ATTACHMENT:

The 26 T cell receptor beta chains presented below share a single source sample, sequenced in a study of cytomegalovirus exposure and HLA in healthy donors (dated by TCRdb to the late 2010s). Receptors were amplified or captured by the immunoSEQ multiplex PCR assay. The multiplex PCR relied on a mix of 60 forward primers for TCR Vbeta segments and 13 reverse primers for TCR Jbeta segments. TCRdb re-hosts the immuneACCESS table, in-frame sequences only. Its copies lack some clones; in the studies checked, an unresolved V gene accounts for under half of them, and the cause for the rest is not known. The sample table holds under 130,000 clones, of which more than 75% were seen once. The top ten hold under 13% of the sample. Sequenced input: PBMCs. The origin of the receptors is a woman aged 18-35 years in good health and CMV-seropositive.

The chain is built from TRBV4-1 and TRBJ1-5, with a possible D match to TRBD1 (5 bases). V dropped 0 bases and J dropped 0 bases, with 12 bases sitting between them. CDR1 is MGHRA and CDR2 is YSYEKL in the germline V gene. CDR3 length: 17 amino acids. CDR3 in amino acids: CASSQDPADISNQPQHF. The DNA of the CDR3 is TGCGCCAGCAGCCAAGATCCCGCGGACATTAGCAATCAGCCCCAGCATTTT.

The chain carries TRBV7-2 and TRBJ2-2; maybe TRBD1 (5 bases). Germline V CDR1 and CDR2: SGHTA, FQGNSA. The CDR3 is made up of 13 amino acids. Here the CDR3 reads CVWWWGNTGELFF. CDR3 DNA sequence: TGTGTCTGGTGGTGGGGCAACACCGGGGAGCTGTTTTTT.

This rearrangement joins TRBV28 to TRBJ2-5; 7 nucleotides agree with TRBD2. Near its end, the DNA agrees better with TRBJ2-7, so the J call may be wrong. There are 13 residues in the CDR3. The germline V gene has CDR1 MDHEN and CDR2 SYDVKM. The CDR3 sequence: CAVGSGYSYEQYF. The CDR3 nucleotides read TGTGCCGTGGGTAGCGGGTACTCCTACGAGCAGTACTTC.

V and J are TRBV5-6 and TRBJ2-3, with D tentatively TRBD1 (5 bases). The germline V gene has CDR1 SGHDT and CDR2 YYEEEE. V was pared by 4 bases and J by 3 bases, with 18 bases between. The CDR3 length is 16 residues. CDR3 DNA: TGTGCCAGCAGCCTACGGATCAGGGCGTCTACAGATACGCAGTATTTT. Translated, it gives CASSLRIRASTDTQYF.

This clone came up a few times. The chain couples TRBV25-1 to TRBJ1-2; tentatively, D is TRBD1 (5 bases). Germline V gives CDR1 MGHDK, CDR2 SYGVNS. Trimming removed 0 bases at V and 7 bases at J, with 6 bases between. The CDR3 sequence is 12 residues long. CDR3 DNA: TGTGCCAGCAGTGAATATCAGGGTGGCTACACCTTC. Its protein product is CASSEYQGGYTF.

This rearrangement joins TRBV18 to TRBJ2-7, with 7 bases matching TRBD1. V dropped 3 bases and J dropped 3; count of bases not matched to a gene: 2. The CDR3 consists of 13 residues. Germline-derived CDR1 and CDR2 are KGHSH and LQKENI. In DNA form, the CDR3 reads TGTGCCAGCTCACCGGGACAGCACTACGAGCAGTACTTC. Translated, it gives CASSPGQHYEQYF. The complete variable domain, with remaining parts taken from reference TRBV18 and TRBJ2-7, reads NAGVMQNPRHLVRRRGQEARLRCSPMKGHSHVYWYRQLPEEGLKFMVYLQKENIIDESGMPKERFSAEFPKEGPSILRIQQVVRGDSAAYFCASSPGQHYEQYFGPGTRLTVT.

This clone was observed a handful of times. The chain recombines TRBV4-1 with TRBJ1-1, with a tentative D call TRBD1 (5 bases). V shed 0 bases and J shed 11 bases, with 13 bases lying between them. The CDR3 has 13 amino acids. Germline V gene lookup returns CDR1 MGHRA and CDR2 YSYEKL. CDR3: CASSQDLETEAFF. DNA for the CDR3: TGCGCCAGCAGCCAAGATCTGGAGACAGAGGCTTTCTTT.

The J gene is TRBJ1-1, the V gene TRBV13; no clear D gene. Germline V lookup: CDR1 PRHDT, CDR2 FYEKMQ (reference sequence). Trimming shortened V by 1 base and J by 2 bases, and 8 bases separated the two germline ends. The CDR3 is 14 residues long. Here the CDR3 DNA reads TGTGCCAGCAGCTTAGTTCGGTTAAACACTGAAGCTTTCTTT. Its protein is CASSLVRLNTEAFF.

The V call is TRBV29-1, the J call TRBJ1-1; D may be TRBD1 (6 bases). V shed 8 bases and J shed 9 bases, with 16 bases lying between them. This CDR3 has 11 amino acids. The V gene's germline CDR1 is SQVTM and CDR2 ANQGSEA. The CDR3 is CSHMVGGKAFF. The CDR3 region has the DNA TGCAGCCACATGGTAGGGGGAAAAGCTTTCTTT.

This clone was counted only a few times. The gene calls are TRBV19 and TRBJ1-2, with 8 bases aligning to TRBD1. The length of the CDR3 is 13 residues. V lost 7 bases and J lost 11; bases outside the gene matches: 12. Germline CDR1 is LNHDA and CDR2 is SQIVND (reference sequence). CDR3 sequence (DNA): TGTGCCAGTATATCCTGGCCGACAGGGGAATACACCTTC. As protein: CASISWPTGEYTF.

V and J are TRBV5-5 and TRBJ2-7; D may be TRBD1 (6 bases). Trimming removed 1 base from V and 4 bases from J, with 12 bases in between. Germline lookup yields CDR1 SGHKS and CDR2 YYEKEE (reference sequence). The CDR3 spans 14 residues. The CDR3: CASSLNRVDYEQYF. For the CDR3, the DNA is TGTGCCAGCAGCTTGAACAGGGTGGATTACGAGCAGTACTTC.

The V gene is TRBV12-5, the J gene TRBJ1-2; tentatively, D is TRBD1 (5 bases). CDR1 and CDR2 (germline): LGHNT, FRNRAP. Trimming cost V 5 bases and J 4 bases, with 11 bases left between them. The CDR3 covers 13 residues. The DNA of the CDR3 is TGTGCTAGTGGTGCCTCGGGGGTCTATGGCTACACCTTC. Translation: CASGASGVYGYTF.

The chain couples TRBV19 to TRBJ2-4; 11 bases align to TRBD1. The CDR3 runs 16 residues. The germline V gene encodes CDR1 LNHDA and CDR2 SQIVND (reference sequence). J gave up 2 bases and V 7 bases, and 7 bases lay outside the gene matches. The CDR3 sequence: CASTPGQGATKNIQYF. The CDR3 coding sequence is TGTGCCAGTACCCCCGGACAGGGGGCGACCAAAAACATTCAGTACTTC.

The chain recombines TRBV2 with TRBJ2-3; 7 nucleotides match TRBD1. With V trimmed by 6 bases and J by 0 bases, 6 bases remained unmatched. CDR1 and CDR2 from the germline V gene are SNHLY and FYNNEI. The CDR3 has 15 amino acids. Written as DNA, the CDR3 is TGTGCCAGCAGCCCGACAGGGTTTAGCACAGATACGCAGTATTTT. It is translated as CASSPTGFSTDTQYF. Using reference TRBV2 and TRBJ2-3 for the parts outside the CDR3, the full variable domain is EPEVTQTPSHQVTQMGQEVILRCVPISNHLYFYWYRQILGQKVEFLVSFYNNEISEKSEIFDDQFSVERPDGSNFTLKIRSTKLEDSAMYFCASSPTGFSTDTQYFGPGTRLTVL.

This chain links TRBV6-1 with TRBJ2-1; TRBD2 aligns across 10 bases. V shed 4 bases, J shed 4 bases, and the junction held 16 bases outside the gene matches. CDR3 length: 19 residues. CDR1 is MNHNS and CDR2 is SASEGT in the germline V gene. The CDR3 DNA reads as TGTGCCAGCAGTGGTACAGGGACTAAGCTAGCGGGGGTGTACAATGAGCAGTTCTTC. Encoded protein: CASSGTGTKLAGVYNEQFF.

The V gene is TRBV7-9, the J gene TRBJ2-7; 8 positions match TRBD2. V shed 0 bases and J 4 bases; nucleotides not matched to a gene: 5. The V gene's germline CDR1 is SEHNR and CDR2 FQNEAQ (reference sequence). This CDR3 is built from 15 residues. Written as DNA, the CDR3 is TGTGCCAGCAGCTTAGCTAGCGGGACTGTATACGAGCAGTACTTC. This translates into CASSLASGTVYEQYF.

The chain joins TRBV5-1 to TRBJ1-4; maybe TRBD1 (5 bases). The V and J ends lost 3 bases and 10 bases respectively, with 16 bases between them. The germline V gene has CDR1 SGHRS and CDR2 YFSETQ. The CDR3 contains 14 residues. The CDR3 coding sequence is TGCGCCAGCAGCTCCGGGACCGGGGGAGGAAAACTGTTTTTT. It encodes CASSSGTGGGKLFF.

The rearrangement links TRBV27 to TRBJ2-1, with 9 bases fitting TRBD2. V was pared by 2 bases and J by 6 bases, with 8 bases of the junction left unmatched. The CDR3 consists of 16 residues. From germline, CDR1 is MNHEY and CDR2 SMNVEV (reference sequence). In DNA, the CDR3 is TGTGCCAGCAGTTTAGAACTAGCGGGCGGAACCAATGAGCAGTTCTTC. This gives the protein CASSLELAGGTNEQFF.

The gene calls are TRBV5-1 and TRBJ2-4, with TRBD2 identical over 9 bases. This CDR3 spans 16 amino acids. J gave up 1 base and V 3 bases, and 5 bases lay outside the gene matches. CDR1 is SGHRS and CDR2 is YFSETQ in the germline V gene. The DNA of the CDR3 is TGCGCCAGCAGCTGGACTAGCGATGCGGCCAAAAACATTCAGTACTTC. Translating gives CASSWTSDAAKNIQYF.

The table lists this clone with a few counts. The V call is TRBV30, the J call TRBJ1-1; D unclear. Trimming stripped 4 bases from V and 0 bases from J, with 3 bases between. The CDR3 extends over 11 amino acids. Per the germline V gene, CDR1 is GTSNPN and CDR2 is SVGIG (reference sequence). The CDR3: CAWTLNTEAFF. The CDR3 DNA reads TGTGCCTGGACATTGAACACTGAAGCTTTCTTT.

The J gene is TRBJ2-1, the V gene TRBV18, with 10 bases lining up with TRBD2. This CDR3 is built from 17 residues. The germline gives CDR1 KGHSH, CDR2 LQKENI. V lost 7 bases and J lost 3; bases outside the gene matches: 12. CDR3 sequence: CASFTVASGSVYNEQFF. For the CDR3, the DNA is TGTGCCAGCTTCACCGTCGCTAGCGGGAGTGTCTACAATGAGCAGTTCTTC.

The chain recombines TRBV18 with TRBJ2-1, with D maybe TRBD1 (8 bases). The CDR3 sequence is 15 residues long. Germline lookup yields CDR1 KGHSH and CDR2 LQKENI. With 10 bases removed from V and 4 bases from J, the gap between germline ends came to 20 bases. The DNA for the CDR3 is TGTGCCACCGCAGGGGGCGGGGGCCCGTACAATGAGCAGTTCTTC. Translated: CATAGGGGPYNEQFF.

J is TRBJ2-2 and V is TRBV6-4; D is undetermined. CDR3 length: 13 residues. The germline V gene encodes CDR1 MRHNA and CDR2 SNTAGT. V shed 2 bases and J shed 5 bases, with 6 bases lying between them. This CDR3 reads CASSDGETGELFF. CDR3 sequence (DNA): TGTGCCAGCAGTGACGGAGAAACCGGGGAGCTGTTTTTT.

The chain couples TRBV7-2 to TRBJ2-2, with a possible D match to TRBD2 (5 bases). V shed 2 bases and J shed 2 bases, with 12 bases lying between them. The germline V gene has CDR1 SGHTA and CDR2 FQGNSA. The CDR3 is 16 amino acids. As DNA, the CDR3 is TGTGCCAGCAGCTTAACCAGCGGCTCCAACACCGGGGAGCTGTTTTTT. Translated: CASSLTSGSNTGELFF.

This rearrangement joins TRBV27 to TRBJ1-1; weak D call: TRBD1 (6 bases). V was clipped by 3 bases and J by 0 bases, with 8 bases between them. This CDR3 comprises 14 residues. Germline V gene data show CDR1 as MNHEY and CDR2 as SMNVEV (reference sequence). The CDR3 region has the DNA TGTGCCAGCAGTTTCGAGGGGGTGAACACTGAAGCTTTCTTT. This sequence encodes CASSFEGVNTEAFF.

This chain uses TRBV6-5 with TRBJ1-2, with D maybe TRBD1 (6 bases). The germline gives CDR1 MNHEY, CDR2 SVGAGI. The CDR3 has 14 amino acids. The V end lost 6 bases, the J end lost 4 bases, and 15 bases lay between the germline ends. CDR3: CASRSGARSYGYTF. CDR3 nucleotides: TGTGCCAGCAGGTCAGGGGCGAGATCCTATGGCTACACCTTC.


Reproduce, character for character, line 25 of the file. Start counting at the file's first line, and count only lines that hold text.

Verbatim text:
The chain couples TRBV7-2 to TRBJ2-2, with a possible D match to TRBD2 (5 bases). V shed 2 bases and J shed 2 bases, with 12 bases lying between them. The germline V gene has CDR1 SGHTA and CDR2 FQGNSA. The CDR3 is 16 amino acids. As DNA, the CDR3 is TGTGCCAGCAGCTTAACCAGCGGCTCCAACACCGGGGAGCTGTTTTTT. Translated: CASSLTSGSNTGELFF.